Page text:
Stink Bug Love
Artist and writer Beth Surdut listens to ravens and paddles with alligators in wild and scenic places. But she also knows that true adventure can be found just outside your window -- and sometimes, it's pretty racy...
Watching two big black stink bugs mate is about as exciting as watching a tortoise race. No, I take that back. There’s more action with the tortoises. Usually.
One day, I witnessed a buggy ménage-a-trois right outside my door. Two stink bugs had assumed the position—stacked on top of each other, his belly on her back, his head over her head, and not moving for a very long time—causing me to wonder if he does his reproductive duty and then dies in the saddle—when a third enterprising beetle tried to join in by crawling on top. Each beetle has six legs, so, for a moment, it looked like an X-rated Rockettes rehearsal.
The original top was having none of that threesome action. He moved sideways, dislodging the bold intruder who literally went belly up, then righted his bulky carapace and wandered away while Mr. Stink reset himself on top of his mate. Then I saw the unexpected—he was gently stroking her in a swimming motion, an Australian crawl without the benefit of water. Using his two front appendages, he gently and repeatedly touched her on both sides.
“It’s okay honey. Really. Calm down. We can do this.”
And then they went back to the stillness of corpses that I was accustomed to seeing.
But maybe not.
Maybe I was witnessing tantric bug love. Maybe they were experiencing deeply satisfying hours of communion, practicing inner flute and achieving pleasure most humans can only fantasize about.
I began to wonder what I really knew about my neighbors who engage in sex in public places and appear to wander around like tourists without a map. Named by French zoologist Edouard Guerin-Meneville in 1844, these peregrinators feed on caterpillars and are quite benign. Let me clarify that these are not the vilified ¾” shield-shaped Halyomorpha halys, better know as the Brown Marmorated Stink Bug (aka Stinkies) that are infesting houses. These are Calosoma peregrinators, one of 167 varieties found throughout the world. Here in the Southwest, they are big, black, about 2 ½ inches long, and are determined walkers—hence the name peregrinator. When they feel threatened, which is often, they assume downward dog position —tush up, head down-- and excrete a stink that might as well be a rumor because it never reaches my nose. Otherwise, they kind of remind me of golden retrievers-- ubiquitous, mildly curious, just yup-yup-yupping around, checking things out, not seeming dumb, but not wildly smart, like my raven buddies.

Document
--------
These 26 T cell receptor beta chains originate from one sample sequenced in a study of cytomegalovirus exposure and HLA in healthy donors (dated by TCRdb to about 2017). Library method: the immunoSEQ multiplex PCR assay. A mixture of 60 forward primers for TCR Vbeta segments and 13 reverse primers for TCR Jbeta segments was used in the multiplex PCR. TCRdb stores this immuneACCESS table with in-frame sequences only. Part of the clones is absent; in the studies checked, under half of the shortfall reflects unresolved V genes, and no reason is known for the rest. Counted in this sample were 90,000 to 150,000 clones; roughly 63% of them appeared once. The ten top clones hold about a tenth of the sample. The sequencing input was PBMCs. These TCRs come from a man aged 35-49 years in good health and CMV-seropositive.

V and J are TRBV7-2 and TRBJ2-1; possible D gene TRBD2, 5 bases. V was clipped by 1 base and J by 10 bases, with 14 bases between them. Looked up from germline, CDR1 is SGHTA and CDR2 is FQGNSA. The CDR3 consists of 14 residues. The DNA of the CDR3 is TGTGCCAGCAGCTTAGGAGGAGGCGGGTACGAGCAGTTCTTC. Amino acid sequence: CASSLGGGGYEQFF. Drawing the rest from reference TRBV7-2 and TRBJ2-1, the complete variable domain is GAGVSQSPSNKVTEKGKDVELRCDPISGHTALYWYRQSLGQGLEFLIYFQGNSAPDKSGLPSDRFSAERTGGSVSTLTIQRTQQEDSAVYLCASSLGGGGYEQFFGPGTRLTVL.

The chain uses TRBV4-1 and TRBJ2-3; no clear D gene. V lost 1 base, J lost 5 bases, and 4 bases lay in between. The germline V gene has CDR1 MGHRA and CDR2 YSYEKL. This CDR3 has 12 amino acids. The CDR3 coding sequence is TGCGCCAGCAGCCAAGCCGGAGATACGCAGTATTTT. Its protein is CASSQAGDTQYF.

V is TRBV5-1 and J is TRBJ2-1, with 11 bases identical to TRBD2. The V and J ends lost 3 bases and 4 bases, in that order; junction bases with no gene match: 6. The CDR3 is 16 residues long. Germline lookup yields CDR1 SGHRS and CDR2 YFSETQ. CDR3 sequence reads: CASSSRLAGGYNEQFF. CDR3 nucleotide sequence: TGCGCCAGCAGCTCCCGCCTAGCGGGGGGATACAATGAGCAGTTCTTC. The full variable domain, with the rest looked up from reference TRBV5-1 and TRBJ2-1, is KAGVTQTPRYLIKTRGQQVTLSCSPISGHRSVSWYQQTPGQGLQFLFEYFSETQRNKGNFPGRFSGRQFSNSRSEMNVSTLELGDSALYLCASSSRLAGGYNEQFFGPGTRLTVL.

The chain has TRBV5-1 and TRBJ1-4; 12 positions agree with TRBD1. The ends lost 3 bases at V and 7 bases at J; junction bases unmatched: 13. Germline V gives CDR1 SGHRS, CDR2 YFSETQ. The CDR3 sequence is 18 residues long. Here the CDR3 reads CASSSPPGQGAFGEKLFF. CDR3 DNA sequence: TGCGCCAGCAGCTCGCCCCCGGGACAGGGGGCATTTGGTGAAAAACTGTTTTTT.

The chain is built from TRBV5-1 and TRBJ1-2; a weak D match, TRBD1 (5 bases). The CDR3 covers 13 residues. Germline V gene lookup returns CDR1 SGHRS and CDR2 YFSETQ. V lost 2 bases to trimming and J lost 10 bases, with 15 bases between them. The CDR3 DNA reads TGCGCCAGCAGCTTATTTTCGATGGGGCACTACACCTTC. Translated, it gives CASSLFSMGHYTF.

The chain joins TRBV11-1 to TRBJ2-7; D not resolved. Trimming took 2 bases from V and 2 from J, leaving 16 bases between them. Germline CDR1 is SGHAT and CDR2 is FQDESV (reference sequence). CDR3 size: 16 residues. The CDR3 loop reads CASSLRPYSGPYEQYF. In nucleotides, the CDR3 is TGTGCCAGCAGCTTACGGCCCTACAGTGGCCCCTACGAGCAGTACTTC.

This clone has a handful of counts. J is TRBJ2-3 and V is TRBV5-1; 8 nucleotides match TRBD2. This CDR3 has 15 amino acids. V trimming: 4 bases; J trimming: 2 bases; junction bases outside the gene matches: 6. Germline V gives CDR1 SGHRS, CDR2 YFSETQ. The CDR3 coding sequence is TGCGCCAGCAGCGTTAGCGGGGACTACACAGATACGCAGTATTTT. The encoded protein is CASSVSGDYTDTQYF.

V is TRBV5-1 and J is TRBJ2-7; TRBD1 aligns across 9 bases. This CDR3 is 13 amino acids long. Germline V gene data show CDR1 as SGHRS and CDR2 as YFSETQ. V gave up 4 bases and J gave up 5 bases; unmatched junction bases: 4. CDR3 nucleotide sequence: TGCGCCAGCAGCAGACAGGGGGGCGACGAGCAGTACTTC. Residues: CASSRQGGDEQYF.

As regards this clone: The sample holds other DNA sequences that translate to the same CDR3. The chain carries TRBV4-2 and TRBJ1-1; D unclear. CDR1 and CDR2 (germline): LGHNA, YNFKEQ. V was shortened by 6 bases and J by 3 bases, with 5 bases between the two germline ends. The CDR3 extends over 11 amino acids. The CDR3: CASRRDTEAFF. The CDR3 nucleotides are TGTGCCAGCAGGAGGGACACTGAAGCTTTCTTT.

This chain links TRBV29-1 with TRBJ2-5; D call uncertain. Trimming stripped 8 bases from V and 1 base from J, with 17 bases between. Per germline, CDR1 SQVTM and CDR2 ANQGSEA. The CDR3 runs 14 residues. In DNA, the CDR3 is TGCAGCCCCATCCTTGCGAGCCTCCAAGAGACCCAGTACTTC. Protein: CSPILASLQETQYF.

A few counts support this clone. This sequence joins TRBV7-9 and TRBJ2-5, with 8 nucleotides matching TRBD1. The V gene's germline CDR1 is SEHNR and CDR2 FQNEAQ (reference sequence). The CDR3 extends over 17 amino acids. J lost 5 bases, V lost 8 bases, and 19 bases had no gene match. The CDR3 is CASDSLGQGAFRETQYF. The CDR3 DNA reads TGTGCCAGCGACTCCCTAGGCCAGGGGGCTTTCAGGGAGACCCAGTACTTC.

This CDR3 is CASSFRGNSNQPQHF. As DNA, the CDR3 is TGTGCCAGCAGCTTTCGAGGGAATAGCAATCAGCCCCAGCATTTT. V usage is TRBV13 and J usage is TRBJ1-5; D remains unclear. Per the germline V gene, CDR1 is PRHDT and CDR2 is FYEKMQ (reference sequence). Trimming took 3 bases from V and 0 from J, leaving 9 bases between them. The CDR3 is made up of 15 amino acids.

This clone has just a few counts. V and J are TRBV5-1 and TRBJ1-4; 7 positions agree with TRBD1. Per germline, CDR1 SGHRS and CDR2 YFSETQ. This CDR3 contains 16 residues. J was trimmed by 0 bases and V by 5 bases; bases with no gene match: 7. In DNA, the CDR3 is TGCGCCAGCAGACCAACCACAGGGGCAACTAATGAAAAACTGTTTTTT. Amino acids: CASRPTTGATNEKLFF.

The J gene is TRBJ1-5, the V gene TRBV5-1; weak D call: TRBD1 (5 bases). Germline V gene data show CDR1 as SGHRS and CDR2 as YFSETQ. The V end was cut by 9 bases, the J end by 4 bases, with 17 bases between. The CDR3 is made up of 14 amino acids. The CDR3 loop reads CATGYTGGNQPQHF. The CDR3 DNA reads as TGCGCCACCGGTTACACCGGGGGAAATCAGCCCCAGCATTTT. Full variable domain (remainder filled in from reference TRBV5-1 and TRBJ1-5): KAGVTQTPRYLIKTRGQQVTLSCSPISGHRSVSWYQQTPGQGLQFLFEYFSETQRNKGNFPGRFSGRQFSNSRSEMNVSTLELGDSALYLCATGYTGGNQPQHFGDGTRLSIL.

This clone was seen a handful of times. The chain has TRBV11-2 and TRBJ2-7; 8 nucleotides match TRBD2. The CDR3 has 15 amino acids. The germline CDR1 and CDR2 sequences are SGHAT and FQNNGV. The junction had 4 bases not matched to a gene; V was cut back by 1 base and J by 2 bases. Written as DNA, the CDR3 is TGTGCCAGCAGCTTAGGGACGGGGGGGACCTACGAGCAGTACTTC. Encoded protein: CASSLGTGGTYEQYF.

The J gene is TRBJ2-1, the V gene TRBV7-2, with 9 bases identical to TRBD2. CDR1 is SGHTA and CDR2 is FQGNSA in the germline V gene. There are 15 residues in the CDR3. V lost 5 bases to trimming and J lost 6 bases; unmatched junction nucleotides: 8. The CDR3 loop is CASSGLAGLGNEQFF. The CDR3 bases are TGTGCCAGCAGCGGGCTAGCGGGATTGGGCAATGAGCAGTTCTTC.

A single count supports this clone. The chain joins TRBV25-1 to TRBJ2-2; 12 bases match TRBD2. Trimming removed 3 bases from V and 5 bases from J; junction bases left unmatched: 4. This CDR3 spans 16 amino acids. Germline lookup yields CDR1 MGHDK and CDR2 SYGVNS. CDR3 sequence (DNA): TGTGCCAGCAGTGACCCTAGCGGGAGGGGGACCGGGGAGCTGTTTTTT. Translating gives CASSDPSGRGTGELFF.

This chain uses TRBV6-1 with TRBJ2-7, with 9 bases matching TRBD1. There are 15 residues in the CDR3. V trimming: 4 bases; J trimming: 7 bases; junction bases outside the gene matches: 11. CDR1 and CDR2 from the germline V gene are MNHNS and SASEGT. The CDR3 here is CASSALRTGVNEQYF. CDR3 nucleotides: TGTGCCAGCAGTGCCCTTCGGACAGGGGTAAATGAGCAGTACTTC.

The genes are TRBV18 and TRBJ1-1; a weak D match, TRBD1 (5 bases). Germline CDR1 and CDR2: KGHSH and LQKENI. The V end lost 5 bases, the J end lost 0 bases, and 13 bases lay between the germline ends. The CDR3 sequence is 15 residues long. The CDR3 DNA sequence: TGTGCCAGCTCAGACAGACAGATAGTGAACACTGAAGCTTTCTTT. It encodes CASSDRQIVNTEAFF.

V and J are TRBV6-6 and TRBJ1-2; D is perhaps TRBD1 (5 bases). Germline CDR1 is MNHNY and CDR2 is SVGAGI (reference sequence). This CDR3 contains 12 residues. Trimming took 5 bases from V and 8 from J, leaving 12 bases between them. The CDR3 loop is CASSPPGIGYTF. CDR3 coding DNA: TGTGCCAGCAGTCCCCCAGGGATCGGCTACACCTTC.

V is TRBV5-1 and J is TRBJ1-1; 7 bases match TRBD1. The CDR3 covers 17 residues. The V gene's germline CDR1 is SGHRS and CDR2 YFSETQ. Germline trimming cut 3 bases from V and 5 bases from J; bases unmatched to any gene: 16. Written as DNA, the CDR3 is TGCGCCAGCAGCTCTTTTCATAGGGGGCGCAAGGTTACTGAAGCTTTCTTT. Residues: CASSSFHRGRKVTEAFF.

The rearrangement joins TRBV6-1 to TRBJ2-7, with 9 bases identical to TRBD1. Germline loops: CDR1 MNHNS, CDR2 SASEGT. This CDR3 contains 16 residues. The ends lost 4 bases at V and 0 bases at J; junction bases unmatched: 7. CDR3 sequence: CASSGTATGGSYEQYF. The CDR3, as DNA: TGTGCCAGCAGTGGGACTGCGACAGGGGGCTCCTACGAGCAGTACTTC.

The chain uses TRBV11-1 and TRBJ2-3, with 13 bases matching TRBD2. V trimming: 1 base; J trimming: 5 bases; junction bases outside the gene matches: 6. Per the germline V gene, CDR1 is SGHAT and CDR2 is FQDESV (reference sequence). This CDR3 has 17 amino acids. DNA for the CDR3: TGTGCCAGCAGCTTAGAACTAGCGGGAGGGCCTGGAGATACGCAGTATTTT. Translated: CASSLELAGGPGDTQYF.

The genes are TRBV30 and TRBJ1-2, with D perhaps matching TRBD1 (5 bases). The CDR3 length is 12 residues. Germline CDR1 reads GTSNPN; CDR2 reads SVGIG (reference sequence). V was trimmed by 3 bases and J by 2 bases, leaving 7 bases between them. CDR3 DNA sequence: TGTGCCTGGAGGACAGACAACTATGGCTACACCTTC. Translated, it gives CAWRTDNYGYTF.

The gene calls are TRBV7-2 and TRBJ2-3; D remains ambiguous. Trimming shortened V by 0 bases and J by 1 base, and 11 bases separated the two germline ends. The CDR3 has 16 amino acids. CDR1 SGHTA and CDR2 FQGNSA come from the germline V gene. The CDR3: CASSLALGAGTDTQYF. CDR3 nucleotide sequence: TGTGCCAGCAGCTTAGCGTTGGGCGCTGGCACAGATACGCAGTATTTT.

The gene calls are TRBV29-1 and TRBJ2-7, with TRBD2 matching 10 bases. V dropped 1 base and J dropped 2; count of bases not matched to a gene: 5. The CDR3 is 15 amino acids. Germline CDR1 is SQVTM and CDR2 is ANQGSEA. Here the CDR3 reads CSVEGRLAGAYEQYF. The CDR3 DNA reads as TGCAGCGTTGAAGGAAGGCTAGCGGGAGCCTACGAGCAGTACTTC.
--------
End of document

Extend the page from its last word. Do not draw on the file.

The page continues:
As I write this, a stink bug is exploring a napkin in my studio and I’m taking him outside to his home, my home, our home in the desert.
- by Beth Surdut, 2015
Find more of Surdut's drawings - and true stories about spirited critters - at listeningtoraven.com and surdutblogspot.com.
Beth Surdut's illustrated work Listening to Raven won the 2013 Tucson Festival of Books Literary Award for Non-Fiction. Elements of her raven clan have appeared in Orion Magazine, flown across the digitally looped Art Billboard Project in Albany, New York and roosted at the New York State Museum in an exhibition of international scientific illustrators.
The Raven segment of Encyclopedia of Santa Fe and Northern New Mexico by Mark Cross is illustrated with The Reason Why along with her explanation of Raven calling her to the Southwest to draw and collect first person stories of interactions with this clever corvid and iconic spirit guide.
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